# For a continuous function (let's say f(x)) at a point x=c, is f(c) the limit of the function as x tends to c? Please explain.

Oct 13, 2016

Yes, by definition

#### Explanation:

One commonly used definition for a function $f$ being continuous at a point $c$ is that $f$ is continuous at $c$ if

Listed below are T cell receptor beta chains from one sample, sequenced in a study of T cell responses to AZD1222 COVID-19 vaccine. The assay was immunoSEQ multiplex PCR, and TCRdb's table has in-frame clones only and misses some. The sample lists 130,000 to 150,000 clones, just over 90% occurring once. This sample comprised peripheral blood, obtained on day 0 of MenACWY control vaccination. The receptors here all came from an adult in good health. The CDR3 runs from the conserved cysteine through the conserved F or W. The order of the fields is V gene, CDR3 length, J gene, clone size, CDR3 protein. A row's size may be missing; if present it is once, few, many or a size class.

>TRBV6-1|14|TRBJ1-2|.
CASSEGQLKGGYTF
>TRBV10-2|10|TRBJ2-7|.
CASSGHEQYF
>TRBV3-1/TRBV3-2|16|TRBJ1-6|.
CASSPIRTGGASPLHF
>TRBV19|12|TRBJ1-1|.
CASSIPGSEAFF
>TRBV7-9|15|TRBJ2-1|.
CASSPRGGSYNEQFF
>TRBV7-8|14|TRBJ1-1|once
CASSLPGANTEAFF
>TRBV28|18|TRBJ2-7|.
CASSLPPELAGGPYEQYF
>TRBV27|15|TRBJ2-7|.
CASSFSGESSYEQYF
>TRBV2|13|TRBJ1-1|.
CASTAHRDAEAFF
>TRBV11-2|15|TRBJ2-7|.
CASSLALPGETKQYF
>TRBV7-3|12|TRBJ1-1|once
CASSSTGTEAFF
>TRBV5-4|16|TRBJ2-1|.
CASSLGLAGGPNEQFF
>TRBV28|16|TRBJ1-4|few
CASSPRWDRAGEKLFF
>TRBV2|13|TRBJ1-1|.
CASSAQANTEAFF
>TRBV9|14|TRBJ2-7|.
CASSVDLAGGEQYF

${\lim}_{x \to c} f \left(x\right) = f \left(c\right)$

(note that this definition implicitly requires ${\lim}_{x \to c} f \left(x\right)$ and $f \left(c\right)$ to exist)

As the question $f \left(x\right)$ being continuous at $c$ as a given, that means all necessary conditions for $f \left(x\right)$ being continuous at $c$ must be true, in particular, ${\lim}_{x \to c} f \left(x\right) = f \left(c\right)$.